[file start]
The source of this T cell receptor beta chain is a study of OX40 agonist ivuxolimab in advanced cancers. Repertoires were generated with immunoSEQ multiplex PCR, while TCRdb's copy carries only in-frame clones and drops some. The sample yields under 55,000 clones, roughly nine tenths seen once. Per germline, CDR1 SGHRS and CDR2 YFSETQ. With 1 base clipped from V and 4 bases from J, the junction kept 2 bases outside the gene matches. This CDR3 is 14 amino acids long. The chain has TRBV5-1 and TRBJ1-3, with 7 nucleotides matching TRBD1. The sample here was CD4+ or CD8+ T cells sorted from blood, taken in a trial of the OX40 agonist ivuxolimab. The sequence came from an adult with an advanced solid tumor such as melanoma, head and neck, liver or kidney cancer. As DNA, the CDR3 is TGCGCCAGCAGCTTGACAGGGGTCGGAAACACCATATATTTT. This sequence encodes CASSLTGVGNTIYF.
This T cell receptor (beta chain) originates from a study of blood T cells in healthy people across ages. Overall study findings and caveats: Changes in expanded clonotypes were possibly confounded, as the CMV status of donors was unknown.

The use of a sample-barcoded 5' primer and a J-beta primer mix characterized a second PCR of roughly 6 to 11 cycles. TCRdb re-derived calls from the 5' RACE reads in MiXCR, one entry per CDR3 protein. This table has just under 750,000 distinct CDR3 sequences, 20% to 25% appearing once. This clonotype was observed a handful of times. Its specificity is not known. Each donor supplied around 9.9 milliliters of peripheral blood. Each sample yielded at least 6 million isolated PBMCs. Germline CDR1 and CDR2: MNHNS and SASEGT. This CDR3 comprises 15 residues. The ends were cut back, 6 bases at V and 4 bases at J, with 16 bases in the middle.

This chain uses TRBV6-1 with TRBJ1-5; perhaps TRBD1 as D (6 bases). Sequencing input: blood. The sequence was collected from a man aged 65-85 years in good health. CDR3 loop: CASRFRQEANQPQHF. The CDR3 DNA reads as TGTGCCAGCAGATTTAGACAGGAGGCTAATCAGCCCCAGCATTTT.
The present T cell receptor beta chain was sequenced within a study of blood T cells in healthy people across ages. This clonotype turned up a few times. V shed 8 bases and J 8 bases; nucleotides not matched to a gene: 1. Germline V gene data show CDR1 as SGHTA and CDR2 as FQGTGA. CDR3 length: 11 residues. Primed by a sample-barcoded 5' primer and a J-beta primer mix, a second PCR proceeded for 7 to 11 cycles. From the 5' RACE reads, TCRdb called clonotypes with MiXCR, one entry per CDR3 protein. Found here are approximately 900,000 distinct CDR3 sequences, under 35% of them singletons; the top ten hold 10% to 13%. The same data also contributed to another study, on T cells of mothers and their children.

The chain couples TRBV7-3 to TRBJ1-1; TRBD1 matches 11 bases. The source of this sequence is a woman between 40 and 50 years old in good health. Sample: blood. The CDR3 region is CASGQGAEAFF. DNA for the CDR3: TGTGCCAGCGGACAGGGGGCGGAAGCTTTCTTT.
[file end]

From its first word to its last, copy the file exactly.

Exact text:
The source of this T cell receptor beta chain is a study of OX40 agonist ivuxolimab in advanced cancers. Repertoires were generated with immunoSEQ multiplex PCR, while TCRdb's copy carries only in-frame clones and drops some. The sample yields under 55,000 clones, roughly nine tenths seen once. Per germline, CDR1 SGHRS and CDR2 YFSETQ. With 1 base clipped from V and 4 bases from J, the junction kept 2 bases outside the gene matches. This CDR3 is 14 amino acids long. The chain has TRBV5-1 and TRBJ1-3, with 7 nucleotides matching TRBD1. The sample here was CD4+ or CD8+ T cells sorted from blood, taken in a trial of the OX40 agonist ivuxolimab. The sequence came from an adult with an advanced solid tumor such as melanoma, head and neck, liver or kidney cancer. As DNA, the CDR3 is TGCGCCAGCAGCTTGACAGGGGTCGGAAACACCATATATTTT. This sequence encodes CASSLTGVGNTIYF.
This T cell receptor (beta chain) originates from a study of blood T cells in healthy people across ages. Overall study findings and caveats: Changes in expanded clonotypes were possibly confounded, as the CMV status of donors was unknown.

The use of a sample-barcoded 5' primer and a J-beta primer mix characterized a second PCR of roughly 6 to 11 cycles. TCRdb re-derived calls from the 5' RACE reads in MiXCR, one entry per CDR3 protein. This table has just under 750,000 distinct CDR3 sequences, 20% to 25% appearing once. This clonotype was observed a handful of times. Its specificity is not known. Each donor supplied around 9.9 milliliters of peripheral blood. Each sample yielded at least 6 million isolated PBMCs. Germline CDR1 and CDR2: MNHNS and SASEGT. This CDR3 comprises 15 residues. The ends were cut back, 6 bases at V and 4 bases at J, with 16 bases in the middle.

This chain uses TRBV6-1 with TRBJ1-5; perhaps TRBD1 as D (6 bases). Sequencing input: blood. The sequence was collected from a man aged 65-85 years in good health. CDR3 loop: CASRFRQEANQPQHF. The CDR3 DNA reads as TGTGCCAGCAGATTTAGACAGGAGGCTAATCAGCCCCAGCATTTT.
The present T cell receptor beta chain was sequenced within a study of blood T cells in healthy people across ages. This clonotype turned up a few times. V shed 8 bases and J 8 bases; nucleotides not matched to a gene: 1. Germline V gene data show CDR1 as SGHTA and CDR2 as FQGTGA. CDR3 length: 11 residues. Primed by a sample-barcoded 5' primer and a J-beta primer mix, a second PCR proceeded for 7 to 11 cycles. From the 5' RACE reads, TCRdb called clonotypes with MiXCR, one entry per CDR3 protein. Found here are approximately 900,000 distinct CDR3 sequences, under 35% of them singletons; the top ten hold 10% to 13%. The same data also contributed to another study, on T cells of mothers and their children.

The chain couples TRBV7-3 to TRBJ1-1; TRBD1 matches 11 bases. The source of this sequence is a woman between 40 and 50 years old in good health. Sample: blood. The CDR3 region is CASGQGAEAFF. DNA for the CDR3: TGTGCCAGCGGACAGGGGGCGGAAGCTTTCTTT.